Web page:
It's important to note that not all cats are enthralled by dripping water. Some might find it annoying or even scary.

Which Sounds Do Cats Love? - Dripping water

Sounds mimicking prey

Studies reveal a fascinating aspect of feline behavior – their preference for sounds in the high-frequency range, around 85 kHz. This seemingly arbitrary number aligns perfectly with the natural squeaks, chirps, and buzzes emitted by small prey like birds, mice, and insects. These sounds, inaudible to human ears, are a beacon for a cat's hunting instincts.

This explains why your cat might appear transfixed on "nothing." In reality, they're intently focused on a potential meal, its subtle movements escaping our human senses. Interestingly, kittens aren't born with an inherent desire to hunt rats or mice. Their intense response stems from the high-frequency movements and communication these rodents use, triggering the cats' predatory instincts.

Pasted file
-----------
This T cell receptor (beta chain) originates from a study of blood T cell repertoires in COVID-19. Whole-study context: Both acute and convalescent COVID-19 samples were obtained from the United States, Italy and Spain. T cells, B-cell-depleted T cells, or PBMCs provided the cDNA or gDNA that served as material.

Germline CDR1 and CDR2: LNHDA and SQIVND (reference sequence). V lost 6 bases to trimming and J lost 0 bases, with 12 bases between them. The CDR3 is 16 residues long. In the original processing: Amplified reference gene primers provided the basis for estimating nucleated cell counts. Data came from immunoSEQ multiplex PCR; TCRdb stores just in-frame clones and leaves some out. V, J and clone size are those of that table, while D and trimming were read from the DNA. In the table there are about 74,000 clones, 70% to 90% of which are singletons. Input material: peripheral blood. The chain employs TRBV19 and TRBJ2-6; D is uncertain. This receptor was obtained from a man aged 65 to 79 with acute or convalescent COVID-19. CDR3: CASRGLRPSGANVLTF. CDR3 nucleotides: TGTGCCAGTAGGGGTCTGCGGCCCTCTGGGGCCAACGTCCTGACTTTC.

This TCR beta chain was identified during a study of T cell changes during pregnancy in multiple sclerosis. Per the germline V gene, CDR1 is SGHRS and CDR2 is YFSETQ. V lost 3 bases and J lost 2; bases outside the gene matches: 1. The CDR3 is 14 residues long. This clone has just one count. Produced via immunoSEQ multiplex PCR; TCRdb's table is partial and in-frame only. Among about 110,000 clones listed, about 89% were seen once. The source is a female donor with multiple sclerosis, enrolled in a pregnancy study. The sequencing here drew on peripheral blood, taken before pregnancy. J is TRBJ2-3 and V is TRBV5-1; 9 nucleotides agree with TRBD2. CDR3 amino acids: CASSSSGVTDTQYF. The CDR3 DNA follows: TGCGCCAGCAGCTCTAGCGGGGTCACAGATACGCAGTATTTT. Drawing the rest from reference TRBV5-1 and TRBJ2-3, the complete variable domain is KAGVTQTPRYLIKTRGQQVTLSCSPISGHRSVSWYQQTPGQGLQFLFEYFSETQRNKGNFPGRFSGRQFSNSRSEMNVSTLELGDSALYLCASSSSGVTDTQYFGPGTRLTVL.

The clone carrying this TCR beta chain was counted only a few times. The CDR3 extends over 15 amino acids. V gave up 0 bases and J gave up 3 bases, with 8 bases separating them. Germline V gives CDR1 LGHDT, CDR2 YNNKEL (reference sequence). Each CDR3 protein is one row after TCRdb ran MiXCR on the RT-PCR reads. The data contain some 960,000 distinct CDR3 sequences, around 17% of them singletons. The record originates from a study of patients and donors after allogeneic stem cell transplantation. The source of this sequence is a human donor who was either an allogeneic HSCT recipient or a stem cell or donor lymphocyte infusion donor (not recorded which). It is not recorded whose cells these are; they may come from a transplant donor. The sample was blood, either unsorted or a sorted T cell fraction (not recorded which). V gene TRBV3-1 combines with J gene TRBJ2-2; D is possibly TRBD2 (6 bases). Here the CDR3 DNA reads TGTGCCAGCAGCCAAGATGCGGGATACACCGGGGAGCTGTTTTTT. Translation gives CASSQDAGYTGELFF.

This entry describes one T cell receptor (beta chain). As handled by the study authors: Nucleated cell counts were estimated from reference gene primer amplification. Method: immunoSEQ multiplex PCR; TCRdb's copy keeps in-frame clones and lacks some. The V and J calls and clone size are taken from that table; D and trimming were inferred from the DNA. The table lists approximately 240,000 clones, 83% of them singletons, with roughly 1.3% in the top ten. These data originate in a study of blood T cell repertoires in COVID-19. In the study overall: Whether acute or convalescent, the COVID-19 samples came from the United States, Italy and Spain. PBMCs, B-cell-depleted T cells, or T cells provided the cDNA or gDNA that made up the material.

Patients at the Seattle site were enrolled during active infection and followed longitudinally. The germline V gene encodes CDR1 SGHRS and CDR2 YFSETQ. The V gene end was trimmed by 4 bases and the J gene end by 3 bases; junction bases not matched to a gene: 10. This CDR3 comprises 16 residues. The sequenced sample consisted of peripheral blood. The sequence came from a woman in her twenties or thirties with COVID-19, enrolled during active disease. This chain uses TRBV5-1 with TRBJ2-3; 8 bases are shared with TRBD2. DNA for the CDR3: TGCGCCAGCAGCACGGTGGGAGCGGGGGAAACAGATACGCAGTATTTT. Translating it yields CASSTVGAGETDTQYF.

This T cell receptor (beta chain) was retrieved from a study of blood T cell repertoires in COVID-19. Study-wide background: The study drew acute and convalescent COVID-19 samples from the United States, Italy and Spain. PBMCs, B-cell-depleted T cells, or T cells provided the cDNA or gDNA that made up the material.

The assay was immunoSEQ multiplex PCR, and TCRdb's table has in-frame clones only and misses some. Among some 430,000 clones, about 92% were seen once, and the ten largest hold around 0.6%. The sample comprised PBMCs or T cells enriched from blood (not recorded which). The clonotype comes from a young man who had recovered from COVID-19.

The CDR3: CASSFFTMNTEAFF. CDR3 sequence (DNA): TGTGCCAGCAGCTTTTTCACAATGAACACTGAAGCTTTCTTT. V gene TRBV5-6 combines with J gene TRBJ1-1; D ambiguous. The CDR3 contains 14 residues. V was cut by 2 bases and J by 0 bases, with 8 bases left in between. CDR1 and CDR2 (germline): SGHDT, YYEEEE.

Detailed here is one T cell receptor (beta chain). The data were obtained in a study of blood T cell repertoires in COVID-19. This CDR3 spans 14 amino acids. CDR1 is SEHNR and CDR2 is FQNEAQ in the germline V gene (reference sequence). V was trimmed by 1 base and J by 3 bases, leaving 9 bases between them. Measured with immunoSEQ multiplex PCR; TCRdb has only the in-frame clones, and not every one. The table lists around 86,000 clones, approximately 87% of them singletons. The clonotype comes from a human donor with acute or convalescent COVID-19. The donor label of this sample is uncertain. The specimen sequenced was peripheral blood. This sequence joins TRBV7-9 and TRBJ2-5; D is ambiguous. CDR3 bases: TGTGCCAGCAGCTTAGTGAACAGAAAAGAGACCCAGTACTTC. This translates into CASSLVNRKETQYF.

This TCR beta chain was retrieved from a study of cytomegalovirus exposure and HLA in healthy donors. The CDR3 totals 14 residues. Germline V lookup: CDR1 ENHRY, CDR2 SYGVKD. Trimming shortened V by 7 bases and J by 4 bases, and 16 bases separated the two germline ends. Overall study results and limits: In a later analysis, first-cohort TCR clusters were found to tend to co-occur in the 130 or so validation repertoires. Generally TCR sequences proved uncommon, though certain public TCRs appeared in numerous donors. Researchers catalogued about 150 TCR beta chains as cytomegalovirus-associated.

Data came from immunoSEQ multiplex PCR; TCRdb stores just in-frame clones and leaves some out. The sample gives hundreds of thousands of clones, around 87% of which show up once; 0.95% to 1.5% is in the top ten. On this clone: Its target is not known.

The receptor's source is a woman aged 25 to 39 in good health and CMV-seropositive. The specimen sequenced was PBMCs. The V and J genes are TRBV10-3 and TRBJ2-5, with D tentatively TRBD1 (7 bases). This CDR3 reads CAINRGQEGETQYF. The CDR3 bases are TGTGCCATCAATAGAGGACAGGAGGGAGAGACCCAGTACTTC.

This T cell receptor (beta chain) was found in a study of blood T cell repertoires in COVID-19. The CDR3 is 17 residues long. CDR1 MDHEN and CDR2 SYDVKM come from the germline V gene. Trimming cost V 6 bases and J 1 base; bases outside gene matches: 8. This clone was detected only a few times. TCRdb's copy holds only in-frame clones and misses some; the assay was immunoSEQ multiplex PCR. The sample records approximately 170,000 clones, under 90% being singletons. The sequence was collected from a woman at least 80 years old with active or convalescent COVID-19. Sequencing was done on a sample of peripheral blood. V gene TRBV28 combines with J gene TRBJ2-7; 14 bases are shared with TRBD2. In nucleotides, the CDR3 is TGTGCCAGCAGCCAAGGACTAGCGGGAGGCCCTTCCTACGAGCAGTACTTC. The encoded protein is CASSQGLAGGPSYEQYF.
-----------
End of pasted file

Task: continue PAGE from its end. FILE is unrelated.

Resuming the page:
Which Sounds Do Cats Love? - Sounds mimicking prey


Purring, more akin to a gentle vibration than a distinct sound, plays a pivotal role in the optimal development of cats. Firstly, it aids in meeting their physiological requirements during a period when they rely entirely on their mother for survival. Secondly, it fosters a sense of security during a phase of vulnerability when they are incapable of self-care.

As cats transition into adulthood, the significance of purring becomes more multifaceted. While they often purr when relaxed and content, cats may also purr when feeling fearful or uncertain, particularly in unfamiliar environments. This is because purring retains its calming effect into adulthood, serving as a natural relaxant for cats in various situations.